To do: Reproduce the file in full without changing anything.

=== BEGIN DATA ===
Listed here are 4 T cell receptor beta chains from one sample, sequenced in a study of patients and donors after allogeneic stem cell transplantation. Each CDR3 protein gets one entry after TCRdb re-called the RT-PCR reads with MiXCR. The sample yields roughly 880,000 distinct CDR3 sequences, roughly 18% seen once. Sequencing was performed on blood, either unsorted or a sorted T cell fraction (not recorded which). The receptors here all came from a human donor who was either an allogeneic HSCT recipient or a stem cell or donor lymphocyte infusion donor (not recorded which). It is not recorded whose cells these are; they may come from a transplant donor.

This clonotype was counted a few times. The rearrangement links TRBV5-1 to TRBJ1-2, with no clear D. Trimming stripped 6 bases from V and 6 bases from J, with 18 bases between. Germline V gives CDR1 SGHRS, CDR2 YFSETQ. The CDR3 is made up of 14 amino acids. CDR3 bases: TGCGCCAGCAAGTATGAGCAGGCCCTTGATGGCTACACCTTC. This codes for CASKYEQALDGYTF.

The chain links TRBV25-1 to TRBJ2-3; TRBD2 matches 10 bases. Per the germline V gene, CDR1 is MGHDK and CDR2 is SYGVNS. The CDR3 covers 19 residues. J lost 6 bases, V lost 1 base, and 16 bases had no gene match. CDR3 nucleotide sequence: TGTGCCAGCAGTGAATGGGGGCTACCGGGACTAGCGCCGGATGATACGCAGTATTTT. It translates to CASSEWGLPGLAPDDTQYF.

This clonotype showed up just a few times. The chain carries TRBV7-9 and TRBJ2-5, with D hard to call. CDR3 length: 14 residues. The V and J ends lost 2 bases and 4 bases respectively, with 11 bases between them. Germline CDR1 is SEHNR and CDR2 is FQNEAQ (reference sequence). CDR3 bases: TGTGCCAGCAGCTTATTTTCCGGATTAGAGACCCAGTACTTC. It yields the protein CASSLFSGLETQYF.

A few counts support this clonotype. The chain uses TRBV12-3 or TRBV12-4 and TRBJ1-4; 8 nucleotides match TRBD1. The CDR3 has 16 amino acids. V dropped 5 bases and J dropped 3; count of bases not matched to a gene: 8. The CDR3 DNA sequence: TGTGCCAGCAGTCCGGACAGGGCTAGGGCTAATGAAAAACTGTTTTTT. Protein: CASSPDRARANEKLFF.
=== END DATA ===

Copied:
Listed here are 4 T cell receptor beta chains from one sample, sequenced in a study of patients and donors after allogeneic stem cell transplantation. Each CDR3 protein gets one entry after TCRdb re-called the RT-PCR reads with MiXCR. The sample yields roughly 880,000 distinct CDR3 sequences, roughly 18% seen once. Sequencing was performed on blood, either unsorted or a sorted T cell fraction (not recorded which). The receptors here all came from a human donor who was either an allogeneic HSCT recipient or a stem cell or donor lymphocyte infusion donor (not recorded which). It is not recorded whose cells these are; they may come from a transplant donor.

This clonotype was counted a few times. The rearrangement links TRBV5-1 to TRBJ1-2, with no clear D. Trimming stripped 6 bases from V and 6 bases from J, with 18 bases between. Germline V gives CDR1 SGHRS, CDR2 YFSETQ. The CDR3 is made up of 14 amino acids. CDR3 bases: TGCGCCAGCAAGTATGAGCAGGCCCTTGATGGCTACACCTTC. This codes for CASKYEQALDGYTF.

The chain links TRBV25-1 to TRBJ2-3; TRBD2 matches 10 bases. Per the germline V gene, CDR1 is MGHDK and CDR2 is SYGVNS. The CDR3 covers 19 residues. J lost 6 bases, V lost 1 base, and 16 bases had no gene match. CDR3 nucleotide sequence: TGTGCCAGCAGTGAATGGGGGCTACCGGGACTAGCGCCGGATGATACGCAGTATTTT. It translates to CASSEWGLPGLAPDDTQYF.

This clonotype showed up just a few times. The chain carries TRBV7-9 and TRBJ2-5, with D hard to call. CDR3 length: 14 residues. The V and J ends lost 2 bases and 4 bases respectively, with 11 bases between them. Germline CDR1 is SEHNR and CDR2 is FQNEAQ (reference sequence). CDR3 bases: TGTGCCAGCAGCTTATTTTCCGGATTAGAGACCCAGTACTTC. It yields the protein CASSLFSGLETQYF.

A few counts support this clonotype. The chain uses TRBV12-3 or TRBV12-4 and TRBJ1-4; 8 nucleotides match TRBD1. The CDR3 has 16 amino acids. V dropped 5 bases and J dropped 3; count of bases not matched to a gene: 8. The CDR3 DNA sequence: TGTGCCAGCAGTCCGGACAGGGCTAGGGCTAATGAAAAACTGTTTTTT. Protein: CASSPDRARANEKLFF.